So I just got my response from Moran's camp regarding the insurance...

What raised the question was my conversation with Creigh Deeds.  Let me start by saying that I am a political novice.  I know that the key to many points is in the phrasing.  And since I don't speak the political language, it is only with thought after the fact that I realized the importance of this point.  

Mr. Deeds is a man who cares about people and does have a lot of sympathy into the plight of families like mine, having a child with a medical diagnosis and therapeutic needs that are not covered by insurance.  He wants to have more availability to the waivers program to help us keep our children in our homes, loved by their families.  When it comes to the insurance issue, he said the market would take care of it.  

Only in time, did I understand what that might mean.  No mandate.  The Post article said: 

"It's just right that it be covered," Deeds was quoted as saying.

He is absolutely right.  It is is the right thing to do.  If you are waiting for insurance companies to do the right thing, you will be waiting a LONG time.  With them, it's the bottom line.  Their bottom line.  Not worrying about the cost of lifetime care or institutionalization shouldered by the taxpayers and families.  

This was the response from Moran's camp when I raised that point:

"On the private insurers mandate for autism, the private market will definitely not take care of it. If the market were to work with regards to this issue, it would have done so already. There is a market failure here because, the private insurers don't want to cover any more than they have to and they have a very powerful lobby.  Brian believes that we are morally obligated to help families like yours and that is why he is committed to the private mandate. I hope that this email has answered your questions and that we can earn your vote tomorrow!"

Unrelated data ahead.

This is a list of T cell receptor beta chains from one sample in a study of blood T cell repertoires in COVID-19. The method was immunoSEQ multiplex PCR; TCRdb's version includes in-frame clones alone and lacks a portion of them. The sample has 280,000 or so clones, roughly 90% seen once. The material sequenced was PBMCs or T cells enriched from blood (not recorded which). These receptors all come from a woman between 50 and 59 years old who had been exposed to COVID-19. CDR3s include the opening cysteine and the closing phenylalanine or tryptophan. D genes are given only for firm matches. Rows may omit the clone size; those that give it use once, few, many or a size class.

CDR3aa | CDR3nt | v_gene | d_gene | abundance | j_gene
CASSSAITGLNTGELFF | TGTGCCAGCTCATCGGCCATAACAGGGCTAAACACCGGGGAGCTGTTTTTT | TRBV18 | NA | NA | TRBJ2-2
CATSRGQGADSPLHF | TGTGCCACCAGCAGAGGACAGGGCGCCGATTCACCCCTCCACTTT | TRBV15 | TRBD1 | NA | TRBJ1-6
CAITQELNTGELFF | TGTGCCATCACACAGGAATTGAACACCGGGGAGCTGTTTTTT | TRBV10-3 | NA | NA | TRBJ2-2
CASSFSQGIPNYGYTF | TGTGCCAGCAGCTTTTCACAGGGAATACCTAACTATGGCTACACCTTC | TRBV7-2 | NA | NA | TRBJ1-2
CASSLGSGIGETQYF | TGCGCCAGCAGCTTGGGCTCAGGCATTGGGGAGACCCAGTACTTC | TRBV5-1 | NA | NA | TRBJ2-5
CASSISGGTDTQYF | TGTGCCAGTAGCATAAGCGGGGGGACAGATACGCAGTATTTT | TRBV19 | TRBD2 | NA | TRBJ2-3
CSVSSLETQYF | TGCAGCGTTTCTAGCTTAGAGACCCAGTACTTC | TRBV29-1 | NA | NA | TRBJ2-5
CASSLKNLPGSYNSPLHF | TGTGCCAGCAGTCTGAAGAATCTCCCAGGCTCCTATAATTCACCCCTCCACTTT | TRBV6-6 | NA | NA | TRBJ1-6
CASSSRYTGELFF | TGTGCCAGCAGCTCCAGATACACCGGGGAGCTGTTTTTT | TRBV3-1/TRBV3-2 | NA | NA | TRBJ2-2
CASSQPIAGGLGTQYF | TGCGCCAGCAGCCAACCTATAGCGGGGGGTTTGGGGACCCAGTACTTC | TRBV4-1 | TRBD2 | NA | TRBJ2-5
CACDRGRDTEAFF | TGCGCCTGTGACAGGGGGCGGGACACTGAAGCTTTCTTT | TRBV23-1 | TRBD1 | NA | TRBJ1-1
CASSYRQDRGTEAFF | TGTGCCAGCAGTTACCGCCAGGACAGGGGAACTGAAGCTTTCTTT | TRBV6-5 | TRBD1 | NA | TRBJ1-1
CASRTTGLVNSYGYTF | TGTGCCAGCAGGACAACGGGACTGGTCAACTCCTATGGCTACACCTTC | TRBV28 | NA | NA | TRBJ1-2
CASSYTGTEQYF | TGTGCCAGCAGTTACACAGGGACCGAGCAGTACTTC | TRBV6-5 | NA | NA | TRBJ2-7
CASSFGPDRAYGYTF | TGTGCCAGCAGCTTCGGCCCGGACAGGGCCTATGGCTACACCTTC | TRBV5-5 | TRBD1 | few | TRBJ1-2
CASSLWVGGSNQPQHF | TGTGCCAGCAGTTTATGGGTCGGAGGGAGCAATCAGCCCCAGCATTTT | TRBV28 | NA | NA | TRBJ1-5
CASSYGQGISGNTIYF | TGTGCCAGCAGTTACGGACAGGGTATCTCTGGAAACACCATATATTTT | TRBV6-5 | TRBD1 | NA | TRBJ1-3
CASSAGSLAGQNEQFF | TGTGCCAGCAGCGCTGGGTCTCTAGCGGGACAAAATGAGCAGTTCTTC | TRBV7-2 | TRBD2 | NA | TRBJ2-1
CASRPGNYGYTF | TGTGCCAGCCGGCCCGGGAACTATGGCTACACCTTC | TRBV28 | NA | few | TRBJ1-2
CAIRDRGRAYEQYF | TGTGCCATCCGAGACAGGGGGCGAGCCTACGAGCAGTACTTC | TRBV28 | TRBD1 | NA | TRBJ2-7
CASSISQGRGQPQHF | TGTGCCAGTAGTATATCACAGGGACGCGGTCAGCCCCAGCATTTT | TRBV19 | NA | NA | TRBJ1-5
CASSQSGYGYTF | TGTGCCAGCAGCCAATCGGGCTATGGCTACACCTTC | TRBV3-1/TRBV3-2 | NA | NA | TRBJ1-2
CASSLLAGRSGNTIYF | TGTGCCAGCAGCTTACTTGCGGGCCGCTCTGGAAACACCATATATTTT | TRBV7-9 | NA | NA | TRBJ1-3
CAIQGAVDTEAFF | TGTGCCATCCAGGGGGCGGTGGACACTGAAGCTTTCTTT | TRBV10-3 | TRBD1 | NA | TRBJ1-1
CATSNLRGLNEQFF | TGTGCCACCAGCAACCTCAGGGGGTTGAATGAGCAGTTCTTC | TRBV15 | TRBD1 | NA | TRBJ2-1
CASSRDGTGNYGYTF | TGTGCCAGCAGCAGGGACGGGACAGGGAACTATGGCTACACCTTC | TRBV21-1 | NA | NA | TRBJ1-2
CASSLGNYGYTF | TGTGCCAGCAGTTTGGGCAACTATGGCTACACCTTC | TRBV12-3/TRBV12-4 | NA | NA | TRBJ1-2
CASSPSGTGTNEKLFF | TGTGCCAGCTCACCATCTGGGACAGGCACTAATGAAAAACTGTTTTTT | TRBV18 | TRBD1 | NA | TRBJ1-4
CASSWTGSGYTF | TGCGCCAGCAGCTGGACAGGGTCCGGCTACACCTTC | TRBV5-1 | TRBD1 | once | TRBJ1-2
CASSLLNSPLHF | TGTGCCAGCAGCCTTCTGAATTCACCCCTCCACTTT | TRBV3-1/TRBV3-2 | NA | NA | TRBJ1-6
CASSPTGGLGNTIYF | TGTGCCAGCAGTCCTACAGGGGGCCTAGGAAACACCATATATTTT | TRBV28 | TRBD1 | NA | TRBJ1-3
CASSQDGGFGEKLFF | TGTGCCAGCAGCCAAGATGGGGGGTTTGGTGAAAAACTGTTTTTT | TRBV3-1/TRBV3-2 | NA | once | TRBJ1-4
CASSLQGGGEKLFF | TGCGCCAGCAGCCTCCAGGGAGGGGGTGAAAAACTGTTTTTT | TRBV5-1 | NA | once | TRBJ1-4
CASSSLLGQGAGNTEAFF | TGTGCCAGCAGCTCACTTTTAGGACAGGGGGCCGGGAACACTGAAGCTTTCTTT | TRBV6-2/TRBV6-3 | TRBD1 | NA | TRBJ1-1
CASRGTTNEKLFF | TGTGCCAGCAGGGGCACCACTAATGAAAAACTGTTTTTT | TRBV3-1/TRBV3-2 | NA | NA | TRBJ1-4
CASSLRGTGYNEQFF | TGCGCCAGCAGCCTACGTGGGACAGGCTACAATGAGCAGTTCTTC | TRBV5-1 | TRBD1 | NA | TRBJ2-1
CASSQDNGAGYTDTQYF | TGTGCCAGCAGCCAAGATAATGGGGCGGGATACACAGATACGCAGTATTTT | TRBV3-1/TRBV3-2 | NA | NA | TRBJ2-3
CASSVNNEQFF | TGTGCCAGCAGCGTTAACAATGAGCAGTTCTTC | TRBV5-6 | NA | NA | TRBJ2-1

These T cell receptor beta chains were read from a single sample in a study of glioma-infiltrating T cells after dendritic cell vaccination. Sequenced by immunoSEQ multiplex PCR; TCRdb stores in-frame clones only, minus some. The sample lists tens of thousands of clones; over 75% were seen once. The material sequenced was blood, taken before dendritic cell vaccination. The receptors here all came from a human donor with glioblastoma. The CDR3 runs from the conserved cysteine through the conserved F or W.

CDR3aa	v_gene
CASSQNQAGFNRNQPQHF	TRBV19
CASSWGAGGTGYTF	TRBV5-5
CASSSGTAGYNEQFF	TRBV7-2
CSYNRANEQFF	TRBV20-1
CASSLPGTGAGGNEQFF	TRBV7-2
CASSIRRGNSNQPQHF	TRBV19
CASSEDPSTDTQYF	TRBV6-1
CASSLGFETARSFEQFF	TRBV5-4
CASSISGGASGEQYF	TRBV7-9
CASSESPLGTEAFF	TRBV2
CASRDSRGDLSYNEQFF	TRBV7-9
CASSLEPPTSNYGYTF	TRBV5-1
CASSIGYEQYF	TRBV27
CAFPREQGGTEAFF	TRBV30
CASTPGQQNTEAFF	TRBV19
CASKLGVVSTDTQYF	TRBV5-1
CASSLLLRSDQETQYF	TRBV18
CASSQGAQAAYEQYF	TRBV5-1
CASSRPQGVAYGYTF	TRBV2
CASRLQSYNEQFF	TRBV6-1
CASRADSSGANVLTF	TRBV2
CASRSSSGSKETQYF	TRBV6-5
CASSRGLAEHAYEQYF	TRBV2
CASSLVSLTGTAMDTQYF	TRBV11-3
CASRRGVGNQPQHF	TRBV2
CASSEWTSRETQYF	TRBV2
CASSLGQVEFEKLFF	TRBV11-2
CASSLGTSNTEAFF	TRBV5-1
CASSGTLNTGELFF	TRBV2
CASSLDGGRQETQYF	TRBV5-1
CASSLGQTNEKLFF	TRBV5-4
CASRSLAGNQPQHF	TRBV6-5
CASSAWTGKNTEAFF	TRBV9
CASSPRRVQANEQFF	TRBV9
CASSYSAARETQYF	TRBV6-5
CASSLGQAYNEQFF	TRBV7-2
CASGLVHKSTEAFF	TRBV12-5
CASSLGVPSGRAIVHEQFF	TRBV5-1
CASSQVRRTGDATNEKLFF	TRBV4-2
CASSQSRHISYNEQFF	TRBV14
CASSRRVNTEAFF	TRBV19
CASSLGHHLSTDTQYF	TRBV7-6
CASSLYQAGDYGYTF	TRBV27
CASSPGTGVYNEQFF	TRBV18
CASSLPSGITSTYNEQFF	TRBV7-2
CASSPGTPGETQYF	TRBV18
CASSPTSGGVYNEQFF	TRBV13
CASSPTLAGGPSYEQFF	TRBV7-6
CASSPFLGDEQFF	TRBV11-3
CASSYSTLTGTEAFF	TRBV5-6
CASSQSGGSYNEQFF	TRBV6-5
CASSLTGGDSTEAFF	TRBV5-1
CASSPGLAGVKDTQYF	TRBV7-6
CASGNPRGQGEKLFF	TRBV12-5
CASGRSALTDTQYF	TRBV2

With that, I think he just did.  

I appreciate what I have learned in quizzing these campaigns.  I am not going to be disappointed with whoever goes forward tomorrow.  I find it sort of ironic that the one I didn't personally speak with is getting my primary vote.  Moran's main policy piece addresses my issue in the way I would like to see this state go forward.  This staffer who I have been exchanging with (never sure who wants their name on a blog, so I am not mentioning it) is just so knowledgeable.  I hope to God he is going to Richmond with him.  

But yes, tomorrow I am voting for Brian Moran, with the hopes that he will go forward to improve the lives of all Virginians.  Including those who are living with autism.

Brian Moran's autism policy

I got an e-mail from Moran's campaign, directing me to his Healthy Virginia plan.  It does discuss mandating coverage and eliminating the waivers waitlist, two big points for me.  To get to that, you really need to download the .pdf Plan, but it is worth reading.

Will nail down my vote in a few hours.  Might even post the hows and whys.

Sunday, June 07, 2009

Week in a nutshell...

My first Mike-less FAPT is tomorrow.  Oh, they'll be a post about that, I'm sure.  Tuesday I don't have anything scheduled yet.  Wednesday it is the summer Extended Care meeting and the final staff meeting on Thursday.  Nothing Friday - except getting ready for Miss Harris' going away party on Saturday!!!